Although Japanese troops saw much of the combat in India against the British, the INA was certainly by itself an effective combat force, having faced British and allied troops and making their mark in the Battle of Imphal. On 18 April 1944 the suicide squads led by Col. Shaukat Malik broke through the British defence and captured Moirang in Manipur. The Azad Hind administration took control of the this independent Indian territory. Following Moirang, the advancing INA breached the Kohima road, posing a threat to the British positions in both Silchar and Kohima. Col. Gulzara Singh's column had penetrated 250 miles into India. The Azad Brigade advanced, by outflanking the Anglo-American positions. However, INA's most serious, and ultimately fatal, limitations were the reliance on Japanese logistics and supplies and the total air-dominance of the allies, -which, along with a supply line deluged by torrential rain, frustrated the INA's and the Japanese bid to take Imphal.
With the siege of Imphal failing, the Japanese began to shift priority for resource allocation from South Asia to the Pacific, where they were fighting United States troops advancing from island to island against Japanese holdings there. When it had become clear that Bose's plans to advance to Delhi from the borders of Burma would never materialise due to the defeat of the INA at Imphal and the halt of Japanese armies by British aerial and later naval superiority in the region, Japanese support for Azad Hind declined.
Contributions to Indian Independence
The true judgement of success or failure of the movement remains open to historians. However, the true extent to which the INA's activities influenced the decision to leave India is mirrored by the views of Clement Attlee, the British prime minister at the time of India's Independence. Attlee cites several reasons, the most important of which were the INA activities of Subhas Chandra Bose, which weakened the very foundation of the British Empire in India, and the Royal Indian Navy Mutiny which made the British realise that the support of the Indian armed forces could no longer be relied upon.
- Rudolph, Lloyd I.; Hoeber Rudolph, Susanne (2008). Explaining Indian Democracy: The realm of institutions : state formation and institutional change. Oxford University Press; Original from: University of California Press. p. 58. ISBN 978-0-19-569365-2.
- Ghose, Sankar (1975). Political ideas and movements in India. Allied Publishers; Original from: University of Michigan Press. p. 136.
- Borra R., Op. Cit.
- The INA trial and the Raj. By Harkirat Singh.pp 102–103.Atlantic Publishers & Distributors, 2003. ISBN 81-269-0316-3
- Sarkar 1983, p. 412
- From Plassey to partition. By Śekhara Bandyopādhyāẏa.pp428.Orient Blackswan, 2004. ISBN 81-250-2596-0
- C. Bayly & T. Harper Forgotten Armies. The Fall of British Asia 1941–45 (London: Allen Lane) 2004 pp323-327
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- Edwardes, Michael, The Last Years of British India, Cleveland, World Pub. Co.,1964, p. 93.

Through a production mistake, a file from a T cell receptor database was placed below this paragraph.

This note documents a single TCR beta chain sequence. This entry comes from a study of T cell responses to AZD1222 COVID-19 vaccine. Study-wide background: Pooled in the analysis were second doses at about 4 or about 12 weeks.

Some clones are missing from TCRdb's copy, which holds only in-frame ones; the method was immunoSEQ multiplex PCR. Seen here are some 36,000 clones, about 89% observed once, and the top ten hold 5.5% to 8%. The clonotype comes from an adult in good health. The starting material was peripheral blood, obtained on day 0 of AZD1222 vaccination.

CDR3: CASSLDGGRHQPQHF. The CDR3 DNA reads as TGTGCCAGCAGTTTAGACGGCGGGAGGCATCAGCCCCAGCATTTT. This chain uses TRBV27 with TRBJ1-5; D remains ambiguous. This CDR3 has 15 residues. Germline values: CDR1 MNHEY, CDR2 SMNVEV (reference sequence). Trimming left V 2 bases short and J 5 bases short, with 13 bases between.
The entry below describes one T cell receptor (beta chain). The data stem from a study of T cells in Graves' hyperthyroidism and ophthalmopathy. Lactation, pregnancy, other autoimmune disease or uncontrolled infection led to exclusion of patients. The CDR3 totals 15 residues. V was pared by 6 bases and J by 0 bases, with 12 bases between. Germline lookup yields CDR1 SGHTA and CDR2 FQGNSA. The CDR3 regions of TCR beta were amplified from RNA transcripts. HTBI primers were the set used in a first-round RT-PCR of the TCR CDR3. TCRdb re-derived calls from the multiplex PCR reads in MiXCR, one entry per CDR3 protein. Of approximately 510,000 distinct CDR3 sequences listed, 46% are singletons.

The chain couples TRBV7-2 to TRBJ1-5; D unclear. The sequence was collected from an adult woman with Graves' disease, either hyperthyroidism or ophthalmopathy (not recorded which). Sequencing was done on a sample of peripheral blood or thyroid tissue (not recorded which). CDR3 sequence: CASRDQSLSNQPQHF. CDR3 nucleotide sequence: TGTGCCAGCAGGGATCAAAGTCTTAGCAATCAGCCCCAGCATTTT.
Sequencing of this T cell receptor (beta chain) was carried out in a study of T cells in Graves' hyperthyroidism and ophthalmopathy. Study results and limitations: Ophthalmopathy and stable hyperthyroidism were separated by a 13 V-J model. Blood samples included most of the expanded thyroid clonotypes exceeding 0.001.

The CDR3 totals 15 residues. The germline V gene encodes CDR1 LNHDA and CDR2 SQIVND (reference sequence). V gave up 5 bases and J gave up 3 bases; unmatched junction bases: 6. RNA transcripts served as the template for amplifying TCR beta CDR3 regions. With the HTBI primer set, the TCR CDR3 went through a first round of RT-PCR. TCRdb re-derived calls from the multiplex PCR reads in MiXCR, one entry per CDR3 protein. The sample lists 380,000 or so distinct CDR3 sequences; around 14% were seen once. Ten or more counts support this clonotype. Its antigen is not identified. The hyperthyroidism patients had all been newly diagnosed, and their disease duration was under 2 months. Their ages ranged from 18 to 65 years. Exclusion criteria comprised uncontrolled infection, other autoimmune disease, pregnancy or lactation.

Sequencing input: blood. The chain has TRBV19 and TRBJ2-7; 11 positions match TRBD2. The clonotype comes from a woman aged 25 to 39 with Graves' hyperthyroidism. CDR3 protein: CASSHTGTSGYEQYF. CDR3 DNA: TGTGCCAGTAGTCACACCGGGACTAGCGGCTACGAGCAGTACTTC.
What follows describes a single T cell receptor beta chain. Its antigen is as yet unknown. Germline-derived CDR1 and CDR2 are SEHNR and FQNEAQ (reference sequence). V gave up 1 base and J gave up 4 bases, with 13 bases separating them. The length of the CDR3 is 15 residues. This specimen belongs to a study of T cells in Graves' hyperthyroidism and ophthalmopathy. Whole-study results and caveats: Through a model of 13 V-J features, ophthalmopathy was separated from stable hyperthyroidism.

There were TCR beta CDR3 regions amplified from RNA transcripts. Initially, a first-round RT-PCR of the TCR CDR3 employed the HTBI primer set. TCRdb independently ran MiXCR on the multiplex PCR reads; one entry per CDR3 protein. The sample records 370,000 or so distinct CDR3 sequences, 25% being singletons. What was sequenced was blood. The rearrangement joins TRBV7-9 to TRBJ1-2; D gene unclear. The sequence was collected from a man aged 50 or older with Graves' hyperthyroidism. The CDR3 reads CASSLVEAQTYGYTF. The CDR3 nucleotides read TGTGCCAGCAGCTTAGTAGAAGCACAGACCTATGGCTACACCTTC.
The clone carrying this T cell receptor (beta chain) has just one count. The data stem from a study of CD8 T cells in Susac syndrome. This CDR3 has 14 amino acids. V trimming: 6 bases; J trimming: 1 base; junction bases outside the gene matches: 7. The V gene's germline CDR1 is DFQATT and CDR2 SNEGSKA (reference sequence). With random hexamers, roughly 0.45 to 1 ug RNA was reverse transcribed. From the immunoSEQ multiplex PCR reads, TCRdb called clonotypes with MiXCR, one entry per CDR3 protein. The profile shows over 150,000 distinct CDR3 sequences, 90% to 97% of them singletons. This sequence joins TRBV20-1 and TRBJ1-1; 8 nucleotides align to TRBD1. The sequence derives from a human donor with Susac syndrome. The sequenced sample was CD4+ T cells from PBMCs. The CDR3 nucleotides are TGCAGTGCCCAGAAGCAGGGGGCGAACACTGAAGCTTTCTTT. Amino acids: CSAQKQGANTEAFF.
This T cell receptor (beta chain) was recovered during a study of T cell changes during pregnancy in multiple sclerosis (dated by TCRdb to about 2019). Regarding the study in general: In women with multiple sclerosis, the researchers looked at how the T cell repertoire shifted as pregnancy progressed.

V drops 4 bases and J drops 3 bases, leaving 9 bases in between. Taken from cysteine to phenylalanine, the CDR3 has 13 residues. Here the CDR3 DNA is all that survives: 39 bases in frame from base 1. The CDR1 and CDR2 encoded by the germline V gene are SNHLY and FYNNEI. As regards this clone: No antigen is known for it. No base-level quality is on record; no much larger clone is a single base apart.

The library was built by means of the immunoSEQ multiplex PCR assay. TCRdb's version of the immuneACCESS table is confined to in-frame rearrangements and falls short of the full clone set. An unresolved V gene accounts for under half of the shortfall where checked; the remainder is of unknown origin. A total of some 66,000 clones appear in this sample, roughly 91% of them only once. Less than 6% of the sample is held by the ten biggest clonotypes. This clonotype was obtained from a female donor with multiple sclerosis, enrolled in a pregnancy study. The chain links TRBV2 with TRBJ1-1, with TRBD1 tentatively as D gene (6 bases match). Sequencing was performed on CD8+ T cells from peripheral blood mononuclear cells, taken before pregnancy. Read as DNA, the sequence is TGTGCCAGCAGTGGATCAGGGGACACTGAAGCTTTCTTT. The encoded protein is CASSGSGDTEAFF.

The Government of India had hoped, by prosecuting members of the INA, to reinforce the morale of the Indian army. It succeeded only in creating unease, in making the soldiers feel slightly ashamed that they themselves had supported the British. If Bose and his men had been on the right side – and all India now confirmed that they were – then Indians in the Indian army must have been on the wrong side. It slowly dawned upon the Government of India that the backbone of the British rule, the Indian army, might now no longer be trustworthy. The ghost of Subhas Bose, like Hamlet’s father, walked the battlements of the Red Fort (where the INA soldiers were being tried), and his suddenly amplified figure overawed the conference that was to lead to independence.
- Encyclopædia Britannica. Indian National army. After returning to India the veterans of the INA posed a difficult problem for the British government. The British feared that a public trial for treason on the part of the INA members might embolden anti-British sentiment and erupt into widespread protest and violence. URL Accessed on 19 August 2006.
- Encyclopædia Britannica. Indian National army.
- http://www.aicc.org.in/indian_national_army.php[dead link]
- *The Last Straw That Broke the Back of the British Empire[dead link]
- Jayant Dasgupta Japanese in Andaman & Nicobar Islands. Red Sun over Black Water (Delhi: Manas Publications) 2002 pp67, 87, 91–5; L.P. Mathur Kala Pani. History of the Andaman & Nicobar Islands with a study of India's Freedom Struggle (Delhi: Eastern Book Corporation) 1985 pp249-51.
- The Hindustan Times.http://www.hindustantimes.com/news/specials/Netaji/enlisting9.htm
- Majumdar, R.C., Jibanera Smritideepe (Bengali), Calcutta, General Printers and Publishers, 1978, pp. 229–230
- The Last Straw That Broke the Back of the British Empire[dead link]
- Netaji Subhas
- Lecture notes on Bose[dead link]